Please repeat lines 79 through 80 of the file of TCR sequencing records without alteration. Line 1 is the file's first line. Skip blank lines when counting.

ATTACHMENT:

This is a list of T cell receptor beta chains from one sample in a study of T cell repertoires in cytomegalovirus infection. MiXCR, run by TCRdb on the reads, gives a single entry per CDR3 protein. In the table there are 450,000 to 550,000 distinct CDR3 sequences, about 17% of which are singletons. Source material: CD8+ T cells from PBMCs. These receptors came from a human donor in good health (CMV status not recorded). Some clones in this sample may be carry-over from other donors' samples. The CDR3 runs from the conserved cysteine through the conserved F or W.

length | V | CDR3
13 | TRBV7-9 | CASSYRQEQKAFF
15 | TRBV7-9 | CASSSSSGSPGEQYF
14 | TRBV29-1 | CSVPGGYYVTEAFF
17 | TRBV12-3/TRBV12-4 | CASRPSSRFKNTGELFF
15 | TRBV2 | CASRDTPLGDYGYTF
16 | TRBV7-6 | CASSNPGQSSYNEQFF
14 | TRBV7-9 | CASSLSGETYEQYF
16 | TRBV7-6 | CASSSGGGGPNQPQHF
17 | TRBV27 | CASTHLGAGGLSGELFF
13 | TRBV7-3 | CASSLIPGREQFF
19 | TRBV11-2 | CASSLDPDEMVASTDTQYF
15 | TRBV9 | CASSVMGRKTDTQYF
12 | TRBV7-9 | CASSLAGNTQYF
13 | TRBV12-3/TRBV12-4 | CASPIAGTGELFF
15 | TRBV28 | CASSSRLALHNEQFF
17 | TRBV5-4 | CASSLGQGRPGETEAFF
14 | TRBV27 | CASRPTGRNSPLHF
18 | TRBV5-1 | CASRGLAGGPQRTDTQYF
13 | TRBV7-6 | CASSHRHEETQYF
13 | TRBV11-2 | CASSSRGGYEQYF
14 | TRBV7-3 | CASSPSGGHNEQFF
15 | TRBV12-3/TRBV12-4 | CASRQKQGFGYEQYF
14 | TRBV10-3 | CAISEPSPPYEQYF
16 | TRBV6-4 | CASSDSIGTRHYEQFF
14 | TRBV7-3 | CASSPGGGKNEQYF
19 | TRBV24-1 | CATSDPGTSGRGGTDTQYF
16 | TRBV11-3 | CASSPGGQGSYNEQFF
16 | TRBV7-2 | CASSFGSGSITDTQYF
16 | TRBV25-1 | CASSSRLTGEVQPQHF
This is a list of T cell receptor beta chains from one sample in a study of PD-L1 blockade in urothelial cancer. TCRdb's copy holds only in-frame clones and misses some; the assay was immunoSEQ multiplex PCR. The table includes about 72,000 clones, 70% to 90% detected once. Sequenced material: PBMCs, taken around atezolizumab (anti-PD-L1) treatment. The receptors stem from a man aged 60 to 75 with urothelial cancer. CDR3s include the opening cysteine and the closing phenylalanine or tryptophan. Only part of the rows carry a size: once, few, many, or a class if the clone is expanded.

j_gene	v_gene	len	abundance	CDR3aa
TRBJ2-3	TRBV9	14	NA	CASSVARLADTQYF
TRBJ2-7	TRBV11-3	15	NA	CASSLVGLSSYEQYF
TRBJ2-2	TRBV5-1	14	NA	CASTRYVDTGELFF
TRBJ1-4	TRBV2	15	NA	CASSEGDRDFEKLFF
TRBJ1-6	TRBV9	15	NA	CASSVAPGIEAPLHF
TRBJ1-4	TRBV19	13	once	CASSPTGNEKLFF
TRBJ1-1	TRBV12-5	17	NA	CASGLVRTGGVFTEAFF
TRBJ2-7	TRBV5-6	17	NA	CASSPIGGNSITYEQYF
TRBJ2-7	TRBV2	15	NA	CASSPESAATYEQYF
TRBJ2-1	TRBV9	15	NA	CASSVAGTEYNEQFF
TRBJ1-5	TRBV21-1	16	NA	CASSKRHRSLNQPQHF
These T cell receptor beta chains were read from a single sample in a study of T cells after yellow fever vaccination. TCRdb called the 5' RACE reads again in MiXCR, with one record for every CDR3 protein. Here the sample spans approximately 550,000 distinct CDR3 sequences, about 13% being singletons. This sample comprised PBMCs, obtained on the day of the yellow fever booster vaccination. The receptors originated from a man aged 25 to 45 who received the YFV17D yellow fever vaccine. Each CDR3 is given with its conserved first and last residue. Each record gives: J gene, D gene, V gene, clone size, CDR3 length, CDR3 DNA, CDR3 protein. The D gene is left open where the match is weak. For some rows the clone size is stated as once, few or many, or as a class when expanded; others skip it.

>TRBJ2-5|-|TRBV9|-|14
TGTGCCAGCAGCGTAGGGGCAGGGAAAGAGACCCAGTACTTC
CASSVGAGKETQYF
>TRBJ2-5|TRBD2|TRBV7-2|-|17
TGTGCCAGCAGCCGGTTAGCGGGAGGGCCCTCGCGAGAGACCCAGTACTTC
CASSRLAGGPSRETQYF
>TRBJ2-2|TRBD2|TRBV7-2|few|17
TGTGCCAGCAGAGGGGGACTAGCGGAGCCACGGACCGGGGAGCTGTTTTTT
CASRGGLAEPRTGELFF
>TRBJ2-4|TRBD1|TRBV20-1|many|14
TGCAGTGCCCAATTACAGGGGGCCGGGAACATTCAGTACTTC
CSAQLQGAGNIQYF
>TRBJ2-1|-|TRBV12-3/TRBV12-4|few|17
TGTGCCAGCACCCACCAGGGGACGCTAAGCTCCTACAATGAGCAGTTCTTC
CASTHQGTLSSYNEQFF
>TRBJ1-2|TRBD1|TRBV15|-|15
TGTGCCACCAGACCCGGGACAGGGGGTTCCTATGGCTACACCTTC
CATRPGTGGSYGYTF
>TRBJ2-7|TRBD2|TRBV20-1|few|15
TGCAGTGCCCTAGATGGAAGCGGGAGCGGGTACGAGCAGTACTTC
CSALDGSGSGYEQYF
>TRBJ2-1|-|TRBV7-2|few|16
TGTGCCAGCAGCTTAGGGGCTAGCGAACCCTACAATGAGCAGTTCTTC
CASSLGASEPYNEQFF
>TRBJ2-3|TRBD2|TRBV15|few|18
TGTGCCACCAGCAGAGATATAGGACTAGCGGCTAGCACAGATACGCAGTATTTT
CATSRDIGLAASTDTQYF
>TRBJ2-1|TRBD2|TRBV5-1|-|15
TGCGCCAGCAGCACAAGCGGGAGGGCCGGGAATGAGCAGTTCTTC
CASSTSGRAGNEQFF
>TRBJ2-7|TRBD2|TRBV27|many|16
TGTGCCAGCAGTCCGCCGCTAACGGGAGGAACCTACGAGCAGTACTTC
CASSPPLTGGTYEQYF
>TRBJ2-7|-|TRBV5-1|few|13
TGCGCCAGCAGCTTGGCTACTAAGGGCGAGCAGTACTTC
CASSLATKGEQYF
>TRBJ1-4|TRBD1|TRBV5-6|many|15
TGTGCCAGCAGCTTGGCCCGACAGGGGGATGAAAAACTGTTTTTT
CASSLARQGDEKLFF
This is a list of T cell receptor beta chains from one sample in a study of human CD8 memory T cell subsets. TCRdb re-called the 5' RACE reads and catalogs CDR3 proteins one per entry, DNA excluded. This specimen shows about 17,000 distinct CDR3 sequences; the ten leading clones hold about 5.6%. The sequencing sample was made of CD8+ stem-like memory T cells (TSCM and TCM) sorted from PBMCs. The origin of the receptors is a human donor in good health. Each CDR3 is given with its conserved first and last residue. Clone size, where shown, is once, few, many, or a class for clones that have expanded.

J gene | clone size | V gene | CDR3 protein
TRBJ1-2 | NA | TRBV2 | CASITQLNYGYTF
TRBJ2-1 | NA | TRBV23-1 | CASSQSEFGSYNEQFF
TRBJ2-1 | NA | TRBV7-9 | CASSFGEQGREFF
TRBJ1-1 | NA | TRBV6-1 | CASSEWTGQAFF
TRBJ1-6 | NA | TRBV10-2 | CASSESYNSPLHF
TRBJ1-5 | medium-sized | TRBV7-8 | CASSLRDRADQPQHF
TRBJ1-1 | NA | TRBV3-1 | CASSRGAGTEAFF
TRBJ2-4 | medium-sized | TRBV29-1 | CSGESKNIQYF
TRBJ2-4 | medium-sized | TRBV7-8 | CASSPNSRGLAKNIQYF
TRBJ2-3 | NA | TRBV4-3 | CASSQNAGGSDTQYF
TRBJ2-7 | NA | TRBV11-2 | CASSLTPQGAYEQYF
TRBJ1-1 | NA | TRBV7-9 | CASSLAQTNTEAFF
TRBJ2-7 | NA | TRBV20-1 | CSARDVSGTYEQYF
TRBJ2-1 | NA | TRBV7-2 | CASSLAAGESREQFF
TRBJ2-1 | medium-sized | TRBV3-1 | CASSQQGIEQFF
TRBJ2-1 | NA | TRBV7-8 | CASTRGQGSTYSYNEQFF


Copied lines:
>TRBJ2-7|-|TRBV5-1|few|13
TGCGCCAGCAGCTTGGCTACTAAGGGCGAGCAGTACTTC